overseer; (b) receiving the month-to-month and/or year-to-year financial reports prepared
and submitted by respondent Loveres; and (c) visitation of the premises. [24] They also put
emphasis on the admission of the respondents in their position paper submitted to the
Labor Arbiter, identifying petitioner Josefa Po Lam as the manager, and Pacita Po as the
owner.[25] This, they claim, is a judicial admission and is binding on respondents. They
protest the reliance the Labor Arbiter and the CA placed on their failure to submit
additional documents to clearly establish ownership of the hotel and restaurant, claiming
that there was no need for petitioner Josefa Po Lam to submit additional documents
considering that the Certificate of Registration is the best and primary evidence of
ownership.
We disagree with petitioners. We have scrutinized the records and find the claim that
petitioner Josefa Po Lam is merely the overseer is not borne out by the evidence.
First. It is significant that only Josefa Po Lam appeared in the proceedings with the
Labor Arbiter. Despite receipt of the Labor Arbiters notice and summons, other notices
and Orders, petitioner Pacita Po failed to appear in any of the proceedings with the Labor
Arbiter in these cases, nor file her position paper.[26] It was only on appeal with the NLRC
that Pacita Po signed the pleadings.[27] The apathy shown by petitioner Pacita Po is
contrary to human experience as one would think that the owner of an establishment
would naturally be concerned when ALL her employees file complaints against her.
Second. The records of the case belie petitioner Josefa Po Lams claim that she is
merely an overseer. The findings of the Labor Arbiter on this question were based on
credible, competent and substantial evidence. We again quote the Joint Decision on this
matter:
Mayon Hotel and Restaurant is a [business name] of an enterprise. While [petitioner]
Josefa Po Lam claims that it is her daughter, Pacita Po, who owns the hotel and
restaurant when the latter purchased the same from one Palanos in 1981, Josefa failed
to submit the document of sale from said Palanos to Pacita as allegedly the sale was
only verbal although the license to operate said hotel and restaurant is in the name of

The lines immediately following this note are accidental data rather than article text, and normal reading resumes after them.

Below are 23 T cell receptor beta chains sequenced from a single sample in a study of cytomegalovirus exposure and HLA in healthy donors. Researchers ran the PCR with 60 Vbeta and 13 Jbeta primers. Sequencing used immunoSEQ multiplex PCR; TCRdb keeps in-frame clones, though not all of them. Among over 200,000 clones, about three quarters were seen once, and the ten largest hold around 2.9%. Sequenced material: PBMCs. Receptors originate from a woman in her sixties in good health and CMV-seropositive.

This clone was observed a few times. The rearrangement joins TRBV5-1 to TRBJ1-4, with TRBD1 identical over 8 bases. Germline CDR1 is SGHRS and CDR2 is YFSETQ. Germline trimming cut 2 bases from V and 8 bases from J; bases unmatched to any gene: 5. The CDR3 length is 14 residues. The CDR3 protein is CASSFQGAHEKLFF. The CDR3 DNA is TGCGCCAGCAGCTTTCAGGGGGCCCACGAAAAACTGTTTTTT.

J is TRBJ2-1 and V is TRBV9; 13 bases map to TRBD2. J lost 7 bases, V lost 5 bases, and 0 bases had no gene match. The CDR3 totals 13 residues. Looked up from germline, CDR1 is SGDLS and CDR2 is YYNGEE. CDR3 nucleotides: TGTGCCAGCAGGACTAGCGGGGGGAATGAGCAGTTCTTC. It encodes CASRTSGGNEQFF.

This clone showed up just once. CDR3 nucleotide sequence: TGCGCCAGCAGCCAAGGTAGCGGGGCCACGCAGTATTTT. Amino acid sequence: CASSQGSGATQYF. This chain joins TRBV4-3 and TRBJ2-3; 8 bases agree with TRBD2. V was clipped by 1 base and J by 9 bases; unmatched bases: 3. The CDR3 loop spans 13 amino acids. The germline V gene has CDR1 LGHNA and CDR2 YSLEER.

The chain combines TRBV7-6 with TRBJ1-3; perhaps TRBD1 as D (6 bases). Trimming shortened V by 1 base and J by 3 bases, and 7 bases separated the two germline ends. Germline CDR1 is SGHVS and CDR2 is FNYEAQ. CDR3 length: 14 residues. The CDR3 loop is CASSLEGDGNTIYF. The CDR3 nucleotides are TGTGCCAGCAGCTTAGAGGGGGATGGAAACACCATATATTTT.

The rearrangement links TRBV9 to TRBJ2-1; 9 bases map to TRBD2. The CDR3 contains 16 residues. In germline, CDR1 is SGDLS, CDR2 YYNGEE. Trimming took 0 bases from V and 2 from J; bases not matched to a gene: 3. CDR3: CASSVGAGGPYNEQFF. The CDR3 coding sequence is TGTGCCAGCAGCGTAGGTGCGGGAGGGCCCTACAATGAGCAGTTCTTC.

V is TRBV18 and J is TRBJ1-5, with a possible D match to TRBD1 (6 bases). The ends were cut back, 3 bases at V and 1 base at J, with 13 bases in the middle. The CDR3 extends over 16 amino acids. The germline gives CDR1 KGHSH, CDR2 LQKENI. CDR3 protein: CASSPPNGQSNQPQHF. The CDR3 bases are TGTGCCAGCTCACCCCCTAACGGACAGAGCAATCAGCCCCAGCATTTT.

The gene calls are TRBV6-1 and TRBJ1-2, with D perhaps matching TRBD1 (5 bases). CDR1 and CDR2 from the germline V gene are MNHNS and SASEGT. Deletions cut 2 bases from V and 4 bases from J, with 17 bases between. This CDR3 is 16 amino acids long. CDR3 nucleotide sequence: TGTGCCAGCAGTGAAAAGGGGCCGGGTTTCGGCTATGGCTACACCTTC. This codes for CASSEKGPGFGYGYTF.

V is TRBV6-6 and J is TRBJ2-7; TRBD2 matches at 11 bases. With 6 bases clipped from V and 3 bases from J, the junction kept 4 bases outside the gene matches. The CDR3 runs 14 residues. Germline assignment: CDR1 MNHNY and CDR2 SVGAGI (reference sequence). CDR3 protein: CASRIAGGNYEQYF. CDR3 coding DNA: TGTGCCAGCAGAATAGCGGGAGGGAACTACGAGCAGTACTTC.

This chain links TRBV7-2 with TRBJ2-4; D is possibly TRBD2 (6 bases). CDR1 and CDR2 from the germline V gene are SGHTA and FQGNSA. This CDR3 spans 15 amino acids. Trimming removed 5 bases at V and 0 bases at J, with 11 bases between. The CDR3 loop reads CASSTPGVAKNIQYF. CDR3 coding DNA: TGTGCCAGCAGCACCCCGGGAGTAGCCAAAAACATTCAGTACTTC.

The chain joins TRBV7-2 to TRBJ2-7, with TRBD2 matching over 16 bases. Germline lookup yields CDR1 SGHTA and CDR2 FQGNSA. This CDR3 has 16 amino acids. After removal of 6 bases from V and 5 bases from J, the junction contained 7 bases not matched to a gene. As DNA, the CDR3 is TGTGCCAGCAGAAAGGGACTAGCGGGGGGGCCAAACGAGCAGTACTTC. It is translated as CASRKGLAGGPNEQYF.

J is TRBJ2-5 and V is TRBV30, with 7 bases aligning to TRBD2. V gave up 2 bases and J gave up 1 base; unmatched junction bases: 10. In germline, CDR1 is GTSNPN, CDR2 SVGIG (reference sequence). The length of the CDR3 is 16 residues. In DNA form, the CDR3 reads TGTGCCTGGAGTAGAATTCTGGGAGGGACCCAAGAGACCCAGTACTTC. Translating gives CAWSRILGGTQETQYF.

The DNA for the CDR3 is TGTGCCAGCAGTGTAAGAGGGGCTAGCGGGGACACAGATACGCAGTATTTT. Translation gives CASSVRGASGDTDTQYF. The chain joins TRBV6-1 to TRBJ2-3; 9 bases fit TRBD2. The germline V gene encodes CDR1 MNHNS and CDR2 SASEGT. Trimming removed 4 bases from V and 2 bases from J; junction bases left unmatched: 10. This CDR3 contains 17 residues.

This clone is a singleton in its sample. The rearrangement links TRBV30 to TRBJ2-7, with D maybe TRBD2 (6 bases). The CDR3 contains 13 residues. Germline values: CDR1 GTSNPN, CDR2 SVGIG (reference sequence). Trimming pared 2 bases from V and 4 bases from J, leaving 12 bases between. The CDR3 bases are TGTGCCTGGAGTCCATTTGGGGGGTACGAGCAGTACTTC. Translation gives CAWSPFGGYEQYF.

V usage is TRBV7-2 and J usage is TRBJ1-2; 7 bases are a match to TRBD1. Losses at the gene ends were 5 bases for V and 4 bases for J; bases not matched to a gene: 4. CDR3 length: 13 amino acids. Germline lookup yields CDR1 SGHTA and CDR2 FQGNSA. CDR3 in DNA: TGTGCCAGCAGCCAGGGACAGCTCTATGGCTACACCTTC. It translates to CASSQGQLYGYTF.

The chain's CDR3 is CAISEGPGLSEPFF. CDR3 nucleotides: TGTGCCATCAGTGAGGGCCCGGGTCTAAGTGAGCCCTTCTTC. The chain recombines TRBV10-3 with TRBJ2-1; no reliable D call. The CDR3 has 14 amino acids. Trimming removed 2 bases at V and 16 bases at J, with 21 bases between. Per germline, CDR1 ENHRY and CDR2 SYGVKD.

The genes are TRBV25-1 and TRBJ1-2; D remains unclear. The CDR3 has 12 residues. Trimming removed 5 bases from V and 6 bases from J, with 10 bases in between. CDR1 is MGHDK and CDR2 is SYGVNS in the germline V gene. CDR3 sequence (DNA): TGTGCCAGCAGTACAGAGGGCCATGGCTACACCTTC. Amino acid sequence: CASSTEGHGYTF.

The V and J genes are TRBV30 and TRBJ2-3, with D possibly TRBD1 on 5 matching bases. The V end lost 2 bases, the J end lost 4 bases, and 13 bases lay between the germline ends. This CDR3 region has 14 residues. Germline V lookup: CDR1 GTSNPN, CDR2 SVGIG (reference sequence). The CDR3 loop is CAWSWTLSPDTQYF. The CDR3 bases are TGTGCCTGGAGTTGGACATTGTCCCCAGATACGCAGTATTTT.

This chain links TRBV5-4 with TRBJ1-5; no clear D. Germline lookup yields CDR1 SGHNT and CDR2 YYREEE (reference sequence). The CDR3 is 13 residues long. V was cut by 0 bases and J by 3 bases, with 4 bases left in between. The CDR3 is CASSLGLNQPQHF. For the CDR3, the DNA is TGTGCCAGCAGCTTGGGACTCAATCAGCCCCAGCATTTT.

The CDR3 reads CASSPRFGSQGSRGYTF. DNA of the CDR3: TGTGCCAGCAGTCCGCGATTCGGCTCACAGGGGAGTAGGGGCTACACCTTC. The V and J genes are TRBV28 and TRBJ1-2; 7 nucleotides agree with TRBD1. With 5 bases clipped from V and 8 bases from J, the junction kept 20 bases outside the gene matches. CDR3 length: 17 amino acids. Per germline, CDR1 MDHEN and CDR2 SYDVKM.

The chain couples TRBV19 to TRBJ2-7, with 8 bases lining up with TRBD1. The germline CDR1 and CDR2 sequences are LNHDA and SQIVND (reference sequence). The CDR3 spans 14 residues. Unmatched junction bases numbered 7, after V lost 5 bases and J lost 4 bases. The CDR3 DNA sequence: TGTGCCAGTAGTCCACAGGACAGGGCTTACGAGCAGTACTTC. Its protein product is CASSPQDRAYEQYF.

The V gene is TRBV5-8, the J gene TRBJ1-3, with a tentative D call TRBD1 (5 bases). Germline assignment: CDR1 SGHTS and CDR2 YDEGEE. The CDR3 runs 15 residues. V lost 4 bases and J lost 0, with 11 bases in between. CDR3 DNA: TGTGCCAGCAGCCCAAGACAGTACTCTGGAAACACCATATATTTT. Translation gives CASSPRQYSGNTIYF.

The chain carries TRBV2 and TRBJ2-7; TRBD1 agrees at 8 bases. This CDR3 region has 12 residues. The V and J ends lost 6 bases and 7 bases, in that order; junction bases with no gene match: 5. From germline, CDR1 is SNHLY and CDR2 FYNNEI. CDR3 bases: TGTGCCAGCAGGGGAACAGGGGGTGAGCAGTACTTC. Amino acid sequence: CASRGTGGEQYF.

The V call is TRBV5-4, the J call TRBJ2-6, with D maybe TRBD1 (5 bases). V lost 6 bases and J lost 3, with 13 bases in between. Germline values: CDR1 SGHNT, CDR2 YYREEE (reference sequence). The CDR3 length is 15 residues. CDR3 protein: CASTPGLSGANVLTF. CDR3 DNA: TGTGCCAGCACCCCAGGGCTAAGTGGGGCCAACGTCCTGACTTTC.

Pacita which, despite our Order to Josefa to present the same, she failed to comply (p.
38, tsn. August 13, 1998). While several documentary evidences were submitted by
Josefa wherein Pacita was named therein as owner of the hotel and restaurant (pp. 64,
65, 67 to 69; vol. I, rollo)[,] there were documentary evidences also that were submitted
by Josefa showing her ownership of said enterprise (pp. 468 to 469; vol. II, rollo). While
Josefa explained her participation and interest in the business as merely to help and
assist her daughter as the hotel and restaurant was near the formers store, the
testimonies of [respondents] and Josefa as well as her demeanor during the trial in
these cases proves (sic) that Josefa Po Lam owns Mayon Hotel and
Restaurant. [Respondents] testified that it was Josefa who exercises all the acts and
manifestation of ownership of the hotel and restaurant like transferring employees from
the Greatwall Palace Restaurant which she and her husband Roy Po Lam previously
owned; it is Josefa to whom the employees submits (sic) reports, draws money for
payment of payables and for marketing, attending (sic) to Labor Inspectors during
ocular inspections. Except for documents whereby Pacita Po appears as the owner of
Mayon Hotel and Restaurant, nothing in the record shows any circumstance or
manifestation that Pacita Po is the owner of Mayon Hotel and Restaurant. The least
that can be said is that it is absurd for a person to purchase a hotel and restaurant in the
very heart of the City of Legazpi verbally. Assuming this to be true, when [petitioners],
particularly Josefa, was directed to submit evidence as to the ownership of Pacita of the
hotel and restaurant, considering the testimonies of [respondents], the former should
[have] submitted the lease contract between the owner of the building where Mayon
Hotel and Restaurant was located at Rizal St., Legazpi City and Pacita Po to clearly